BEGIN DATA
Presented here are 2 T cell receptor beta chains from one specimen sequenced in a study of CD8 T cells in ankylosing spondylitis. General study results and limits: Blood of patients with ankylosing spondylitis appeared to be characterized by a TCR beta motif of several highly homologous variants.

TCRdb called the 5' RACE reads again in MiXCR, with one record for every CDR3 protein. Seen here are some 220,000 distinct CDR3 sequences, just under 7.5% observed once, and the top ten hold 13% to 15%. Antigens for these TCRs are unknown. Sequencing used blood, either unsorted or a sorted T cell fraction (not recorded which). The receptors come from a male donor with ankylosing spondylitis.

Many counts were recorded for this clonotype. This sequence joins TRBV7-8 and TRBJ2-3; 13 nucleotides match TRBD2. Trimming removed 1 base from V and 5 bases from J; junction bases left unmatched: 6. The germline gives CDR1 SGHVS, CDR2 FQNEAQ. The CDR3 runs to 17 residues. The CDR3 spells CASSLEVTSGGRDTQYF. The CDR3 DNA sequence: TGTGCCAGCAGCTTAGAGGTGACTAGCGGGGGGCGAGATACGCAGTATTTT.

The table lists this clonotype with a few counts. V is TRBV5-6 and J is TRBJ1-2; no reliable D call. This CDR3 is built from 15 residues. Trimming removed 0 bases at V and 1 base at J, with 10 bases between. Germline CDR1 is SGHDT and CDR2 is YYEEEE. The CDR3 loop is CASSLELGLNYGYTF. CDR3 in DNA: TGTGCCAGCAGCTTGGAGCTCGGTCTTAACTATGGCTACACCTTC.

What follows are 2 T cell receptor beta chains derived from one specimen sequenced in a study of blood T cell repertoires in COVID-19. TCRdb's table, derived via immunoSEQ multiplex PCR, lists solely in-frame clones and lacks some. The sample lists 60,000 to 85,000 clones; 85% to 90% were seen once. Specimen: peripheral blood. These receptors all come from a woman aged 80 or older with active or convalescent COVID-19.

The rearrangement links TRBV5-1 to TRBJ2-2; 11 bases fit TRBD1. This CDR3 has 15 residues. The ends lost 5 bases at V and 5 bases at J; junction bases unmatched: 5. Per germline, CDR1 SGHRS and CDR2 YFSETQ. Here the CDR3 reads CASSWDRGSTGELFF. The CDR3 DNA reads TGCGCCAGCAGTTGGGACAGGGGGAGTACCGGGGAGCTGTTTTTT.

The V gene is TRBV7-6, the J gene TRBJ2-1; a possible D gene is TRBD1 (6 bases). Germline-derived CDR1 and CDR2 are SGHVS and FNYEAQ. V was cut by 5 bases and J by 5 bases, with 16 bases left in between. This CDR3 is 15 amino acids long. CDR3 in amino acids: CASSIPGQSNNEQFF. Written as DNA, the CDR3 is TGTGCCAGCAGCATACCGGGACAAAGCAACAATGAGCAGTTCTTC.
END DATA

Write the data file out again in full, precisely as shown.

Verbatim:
Presented here are 2 T cell receptor beta chains from one specimen sequenced in a study of CD8 T cells in ankylosing spondylitis. General study results and limits: Blood of patients with ankylosing spondylitis appeared to be characterized by a TCR beta motif of several highly homologous variants.

TCRdb called the 5' RACE reads again in MiXCR, with one record for every CDR3 protein. Seen here are some 220,000 distinct CDR3 sequences, just under 7.5% observed once, and the top ten hold 13% to 15%. Antigens for these TCRs are unknown. Sequencing used blood, either unsorted or a sorted T cell fraction (not recorded which). The receptors come from a male donor with ankylosing spondylitis.

Many counts were recorded for this clonotype. This sequence joins TRBV7-8 and TRBJ2-3; 13 nucleotides match TRBD2. Trimming removed 1 base from V and 5 bases from J; junction bases left unmatched: 6. The germline gives CDR1 SGHVS, CDR2 FQNEAQ. The CDR3 runs to 17 residues. The CDR3 spells CASSLEVTSGGRDTQYF. The CDR3 DNA sequence: TGTGCCAGCAGCTTAGAGGTGACTAGCGGGGGGCGAGATACGCAGTATTTT.

The table lists this clonotype with a few counts. V is TRBV5-6 and J is TRBJ1-2; no reliable D call. This CDR3 is built from 15 residues. Trimming removed 0 bases at V and 1 base at J, with 10 bases between. Germline CDR1 is SGHDT and CDR2 is YYEEEE. The CDR3 loop is CASSLELGLNYGYTF. CDR3 in DNA: TGTGCCAGCAGCTTGGAGCTCGGTCTTAACTATGGCTACACCTTC.

What follows are 2 T cell receptor beta chains derived from one specimen sequenced in a study of blood T cell repertoires in COVID-19. TCRdb's table, derived via immunoSEQ multiplex PCR, lists solely in-frame clones and lacks some. The sample lists 60,000 to 85,000 clones; 85% to 90% were seen once. Specimen: peripheral blood. These receptors all come from a woman aged 80 or older with active or convalescent COVID-19.

The rearrangement links TRBV5-1 to TRBJ2-2; 11 bases fit TRBD1. This CDR3 has 15 residues. The ends lost 5 bases at V and 5 bases at J; junction bases unmatched: 5. Per germline, CDR1 SGHRS and CDR2 YFSETQ. Here the CDR3 reads CASSWDRGSTGELFF. The CDR3 DNA reads TGCGCCAGCAGTTGGGACAGGGGGAGTACCGGGGAGCTGTTTTTT.

The V gene is TRBV7-6, the J gene TRBJ2-1; a possible D gene is TRBD1 (6 bases). Germline-derived CDR1 and CDR2 are SGHVS and FNYEAQ. V was cut by 5 bases and J by 5 bases, with 16 bases left in between. This CDR3 is 15 amino acids long. CDR3 in amino acids: CASSIPGQSNNEQFF. Written as DNA, the CDR3 is TGTGCCAGCAGCATACCGGGACAAAGCAACAATGAGCAGTTCTTC.